Olson lets another one get away Devereaux's error helps turn 2-1 lead into 3-2 loss in 9th

April 23, 1993|By Jim Henneman | Jim Henneman,Staff Writer

Gregg Olson's continuing nightmare turned into a collective horror show for the Orioles last night.

The struggling reliever suffered his second blown save try and absorbed his first loss of the year as the Chicago White Sox scored twice in the ninth inning for a 3-2 victory.

Trying to preserve a 2-1 lead for Rick Sutcliffe, who pitched 7 1/3 strong innings, Olson was unable to close the door. He gave up singles to the first two hitters he faced, Robin Ventura and Bo Jackson (off the scoreboard in right), then a short wild pitch and an error by center fielder Mike Devereaux accounted for the two runs that decided the game.

When it was over, both Olson and manager Johnny Oates showed signs of obvious frustration. "We haven't had a 1-2-3 inning since I don't know when," said Oates. "We've got to do something."

Oates indicated he had some thoughts about what he might do, but refused to go into detail. "I'm thinking about some things, but nothing earth-shattering. And nothing I'm going to get into now."

He refused to speculate on the possibility of a temporary role change for Olson. "I'm not going to sit here and critique his performance," said Oates.

Olson, who has taken much of the blame for the Orioles' poorstart, offered no alibis for his performance. "I felt like I threw the ball as well as I have so far," he said. "But I made a bad pitch to Bo [a two-strike curveball] and he hit it.

"I made a good pitch to Ventura and he found a hole. The times I've blown saves are the games I've felt were the best I've thrown. I've got to find a way to get on track."

In addition to the two blown saves, Olson, who has saved all four Orioles wins, yielded an 11th-inning homer to the Texas Rangers' Doug Strange in a second-game loss that was charged to Todd Frohwirth.

In the eight games in which he has appeared, Olson has allowed the first hitters he has faced to reach base seven times -- six via hits, the other on a walk. "His location hasn't been good and neither has his timing," said pitching coach Dick Bosman.

"But I don't see lousy stuff, or anything like that out there. The first guy [Ventura] found a hole -- if he gets him out, then he can pitch a little different to the next guy [Jackson] and you don't know what might've happened."

All the Orioles know is what took place in the ninth inning. And, like so many innings before, it wasn't pretty.

Ventura started the inning by bouncing a sinking fastball just out of the reach of diving third baseman Tim Hulett. Jackson followed with a high fly ball down the right-field line that missed being foul by about as much as it missed being a home run -- about a foot.

The ball hit off the top of the scoreboard and Ventura went to third on the long single. With runners at the corners, Olson threw a low-and-inside curveball to Dan Pasqua on a 2-and-2 count. The ball appeared catchable, but bounced off the mitt of catcher Chris Hoiles, allowing pinch runner Ellis Burks to advance to second base.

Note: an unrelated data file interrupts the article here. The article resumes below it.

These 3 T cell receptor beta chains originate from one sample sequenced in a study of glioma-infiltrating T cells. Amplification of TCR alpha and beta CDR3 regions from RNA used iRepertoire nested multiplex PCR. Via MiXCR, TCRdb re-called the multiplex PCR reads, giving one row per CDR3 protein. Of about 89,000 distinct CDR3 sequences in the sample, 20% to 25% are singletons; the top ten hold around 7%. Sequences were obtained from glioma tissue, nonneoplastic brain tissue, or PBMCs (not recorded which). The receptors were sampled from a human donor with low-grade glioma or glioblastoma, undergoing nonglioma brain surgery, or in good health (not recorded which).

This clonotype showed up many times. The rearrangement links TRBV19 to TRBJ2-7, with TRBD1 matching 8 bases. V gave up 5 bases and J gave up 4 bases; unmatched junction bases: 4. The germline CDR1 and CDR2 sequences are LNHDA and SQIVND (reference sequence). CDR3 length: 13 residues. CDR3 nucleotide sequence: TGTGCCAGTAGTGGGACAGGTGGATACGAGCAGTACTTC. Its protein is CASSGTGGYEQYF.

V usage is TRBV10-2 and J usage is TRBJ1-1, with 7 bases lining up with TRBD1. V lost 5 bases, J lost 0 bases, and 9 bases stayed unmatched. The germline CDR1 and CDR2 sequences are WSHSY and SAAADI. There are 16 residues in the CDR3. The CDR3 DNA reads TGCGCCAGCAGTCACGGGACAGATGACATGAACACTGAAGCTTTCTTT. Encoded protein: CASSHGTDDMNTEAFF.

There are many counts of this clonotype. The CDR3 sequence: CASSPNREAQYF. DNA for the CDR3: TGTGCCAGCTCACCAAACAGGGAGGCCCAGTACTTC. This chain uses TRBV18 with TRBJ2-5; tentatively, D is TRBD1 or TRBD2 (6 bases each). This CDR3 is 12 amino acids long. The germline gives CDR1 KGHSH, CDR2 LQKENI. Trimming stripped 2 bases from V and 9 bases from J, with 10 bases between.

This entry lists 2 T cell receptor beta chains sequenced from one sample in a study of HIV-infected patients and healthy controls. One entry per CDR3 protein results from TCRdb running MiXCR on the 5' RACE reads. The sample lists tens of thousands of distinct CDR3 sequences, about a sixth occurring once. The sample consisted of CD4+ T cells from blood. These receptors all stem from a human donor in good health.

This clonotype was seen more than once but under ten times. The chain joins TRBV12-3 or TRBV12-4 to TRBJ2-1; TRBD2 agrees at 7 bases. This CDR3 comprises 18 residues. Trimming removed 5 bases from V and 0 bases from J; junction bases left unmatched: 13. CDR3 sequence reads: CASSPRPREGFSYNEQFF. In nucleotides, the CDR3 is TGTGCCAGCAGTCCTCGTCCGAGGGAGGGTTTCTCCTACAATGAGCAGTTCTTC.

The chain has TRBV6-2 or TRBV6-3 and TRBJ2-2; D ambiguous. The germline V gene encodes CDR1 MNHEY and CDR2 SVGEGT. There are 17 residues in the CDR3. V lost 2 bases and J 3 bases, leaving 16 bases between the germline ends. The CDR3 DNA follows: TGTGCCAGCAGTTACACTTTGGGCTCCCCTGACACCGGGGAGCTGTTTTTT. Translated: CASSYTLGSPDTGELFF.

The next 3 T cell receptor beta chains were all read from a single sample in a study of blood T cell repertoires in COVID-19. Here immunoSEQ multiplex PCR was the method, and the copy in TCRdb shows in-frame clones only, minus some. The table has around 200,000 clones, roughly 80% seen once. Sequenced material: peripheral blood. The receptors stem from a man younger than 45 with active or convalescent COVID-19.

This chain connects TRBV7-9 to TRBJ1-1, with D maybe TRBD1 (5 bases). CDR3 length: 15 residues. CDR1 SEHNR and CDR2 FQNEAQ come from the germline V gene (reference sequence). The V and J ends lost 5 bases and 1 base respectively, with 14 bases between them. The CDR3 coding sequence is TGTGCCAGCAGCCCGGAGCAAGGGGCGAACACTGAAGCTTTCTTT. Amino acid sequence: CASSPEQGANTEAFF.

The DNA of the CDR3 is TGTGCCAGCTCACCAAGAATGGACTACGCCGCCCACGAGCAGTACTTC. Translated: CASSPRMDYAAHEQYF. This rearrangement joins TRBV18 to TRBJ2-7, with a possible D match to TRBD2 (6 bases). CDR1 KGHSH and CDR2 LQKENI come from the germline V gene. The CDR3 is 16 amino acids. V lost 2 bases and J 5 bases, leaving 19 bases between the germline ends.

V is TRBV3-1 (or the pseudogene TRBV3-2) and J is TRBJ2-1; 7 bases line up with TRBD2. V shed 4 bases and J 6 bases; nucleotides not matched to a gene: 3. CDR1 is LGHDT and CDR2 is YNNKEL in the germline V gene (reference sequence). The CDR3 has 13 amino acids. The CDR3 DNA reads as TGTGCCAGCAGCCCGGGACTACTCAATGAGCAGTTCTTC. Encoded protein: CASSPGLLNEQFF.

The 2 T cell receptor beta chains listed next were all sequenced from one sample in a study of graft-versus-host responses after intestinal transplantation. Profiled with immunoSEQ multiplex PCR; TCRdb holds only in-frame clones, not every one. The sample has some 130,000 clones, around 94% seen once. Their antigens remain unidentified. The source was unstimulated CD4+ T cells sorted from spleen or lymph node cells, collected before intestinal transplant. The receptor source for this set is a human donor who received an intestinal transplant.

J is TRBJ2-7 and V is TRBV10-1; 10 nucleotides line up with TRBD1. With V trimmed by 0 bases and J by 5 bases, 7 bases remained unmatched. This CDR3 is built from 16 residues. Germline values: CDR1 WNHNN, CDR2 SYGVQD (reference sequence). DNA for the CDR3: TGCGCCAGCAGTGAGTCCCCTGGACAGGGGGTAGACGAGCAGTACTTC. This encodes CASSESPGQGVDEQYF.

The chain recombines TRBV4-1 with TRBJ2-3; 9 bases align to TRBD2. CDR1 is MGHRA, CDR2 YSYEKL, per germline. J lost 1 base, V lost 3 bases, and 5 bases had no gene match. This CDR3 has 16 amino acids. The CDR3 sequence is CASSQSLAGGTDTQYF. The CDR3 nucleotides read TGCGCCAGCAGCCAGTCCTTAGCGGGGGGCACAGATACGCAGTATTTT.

On the next pitch, Pasqua hit a sinking line drive to Devereaux in medium center field. The ball appeared to tail away and glanced off Devereaux's glove. Pasqua got credit for a sacrifice fly and one run batted in while Devereaux was charged with an error that also allowed Burks to score

"I should have caught it," Devereaux said in the Orioles' subdued clubhouse. "It sank a bit when it got to me, but I should have had it."

After a sacrifice bunt, Olson prevented further scoring by getting Ozzie Guillen to fly to short right field and striking out Joey Cora. But by then, the damage had been done as Roberto Hernandez shut down the Orioles in the ninth to preserve the win for Jack McDowell (4-0).

"I've struck Bo out three times with curveballs," Olson said of the game's key hit. "But tonight I hung one and he hit it. I'm struggling. The bottom line is that we had a chance to win the game and I didn't do it."

The game started on an ominous note for the Orioles when Brady Anderson, their first hitter, was robbed of a home run. White Sox center fielder Lance Johnson

That catch was almost matched by Devereaux an inning later, when he went to the top of the fence in right-center field to take a potential two-run homer away from Pasqua.

The Orioles got a gift run in the bottom of the second on an error by Cora at second base.

Cal Ripken's double after a walk to Devereaux then gave the Orioles a 2-0 lead in the sixth inning.

Sutcliffe, who didn't allow a hit until Jackson led off the fifth with a double, carried the shutout into the eighth inning, when Ron Karkovice led off with a single. After a visit from Oates, Sutcliffe got Guillen to fly out, but gave up a single to Cora.

That brought left-hander Jim Poole out of the bullpen to face the left-handed-hitting Johnson, who promptly extended his hitting streak to 12 games by rolling a single through the middle, cutting the Orioles' lead to 2-1.

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